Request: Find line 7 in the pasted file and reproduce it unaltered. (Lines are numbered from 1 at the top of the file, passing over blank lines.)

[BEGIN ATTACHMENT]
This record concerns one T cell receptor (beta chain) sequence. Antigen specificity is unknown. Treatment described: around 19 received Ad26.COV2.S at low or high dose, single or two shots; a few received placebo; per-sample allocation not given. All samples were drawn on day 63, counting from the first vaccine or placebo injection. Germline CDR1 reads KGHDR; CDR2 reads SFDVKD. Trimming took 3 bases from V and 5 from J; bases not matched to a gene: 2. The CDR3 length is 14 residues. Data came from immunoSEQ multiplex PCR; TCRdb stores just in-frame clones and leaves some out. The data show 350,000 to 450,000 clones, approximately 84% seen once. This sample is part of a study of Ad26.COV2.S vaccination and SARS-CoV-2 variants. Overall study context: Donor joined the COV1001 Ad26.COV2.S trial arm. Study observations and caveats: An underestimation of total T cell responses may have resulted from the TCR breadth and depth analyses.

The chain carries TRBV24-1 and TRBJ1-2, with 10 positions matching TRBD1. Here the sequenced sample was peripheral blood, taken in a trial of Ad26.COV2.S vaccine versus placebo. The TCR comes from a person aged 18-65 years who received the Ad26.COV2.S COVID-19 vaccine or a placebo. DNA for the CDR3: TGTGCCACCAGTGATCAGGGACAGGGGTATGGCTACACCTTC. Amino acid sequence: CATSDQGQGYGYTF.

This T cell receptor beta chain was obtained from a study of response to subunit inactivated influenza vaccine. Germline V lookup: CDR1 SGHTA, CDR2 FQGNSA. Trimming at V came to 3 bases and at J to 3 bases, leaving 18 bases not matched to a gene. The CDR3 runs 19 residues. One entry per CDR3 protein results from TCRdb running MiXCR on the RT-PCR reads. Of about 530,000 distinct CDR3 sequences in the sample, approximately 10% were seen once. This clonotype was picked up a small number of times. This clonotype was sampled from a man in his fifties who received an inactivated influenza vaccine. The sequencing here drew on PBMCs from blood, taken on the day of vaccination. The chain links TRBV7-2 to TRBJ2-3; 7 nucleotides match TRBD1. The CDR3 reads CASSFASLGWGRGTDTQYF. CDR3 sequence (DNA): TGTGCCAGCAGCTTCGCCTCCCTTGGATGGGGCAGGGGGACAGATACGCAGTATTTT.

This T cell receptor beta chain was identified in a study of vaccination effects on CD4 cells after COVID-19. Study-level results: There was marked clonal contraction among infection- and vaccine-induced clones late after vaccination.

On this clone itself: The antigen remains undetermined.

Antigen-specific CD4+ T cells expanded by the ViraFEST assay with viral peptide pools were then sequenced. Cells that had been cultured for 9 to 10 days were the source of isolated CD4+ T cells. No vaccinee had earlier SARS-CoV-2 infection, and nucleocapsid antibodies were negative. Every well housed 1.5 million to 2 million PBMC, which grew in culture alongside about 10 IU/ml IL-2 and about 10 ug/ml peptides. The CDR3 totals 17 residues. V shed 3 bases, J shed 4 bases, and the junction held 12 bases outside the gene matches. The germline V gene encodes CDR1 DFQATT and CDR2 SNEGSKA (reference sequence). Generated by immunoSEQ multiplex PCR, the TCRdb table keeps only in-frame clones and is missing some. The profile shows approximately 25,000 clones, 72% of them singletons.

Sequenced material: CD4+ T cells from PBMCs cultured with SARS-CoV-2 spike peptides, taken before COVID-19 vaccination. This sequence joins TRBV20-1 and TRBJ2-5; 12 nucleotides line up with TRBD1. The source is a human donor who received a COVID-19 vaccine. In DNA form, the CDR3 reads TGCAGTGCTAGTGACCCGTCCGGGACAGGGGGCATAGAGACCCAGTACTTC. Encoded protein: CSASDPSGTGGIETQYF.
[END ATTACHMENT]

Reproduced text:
Sequenced material: CD4+ T cells from PBMCs cultured with SARS-CoV-2 spike peptides, taken before COVID-19 vaccination. This sequence joins TRBV20-1 and TRBJ2-5; 12 nucleotides line up with TRBD1. The source is a human donor who received a COVID-19 vaccine. In DNA form, the CDR3 reads TGCAGTGCTAGTGACCCGTCCGGGACAGGGGGCATAGAGACCCAGTACTTC. Encoded protein: CSASDPSGTGGIETQYF.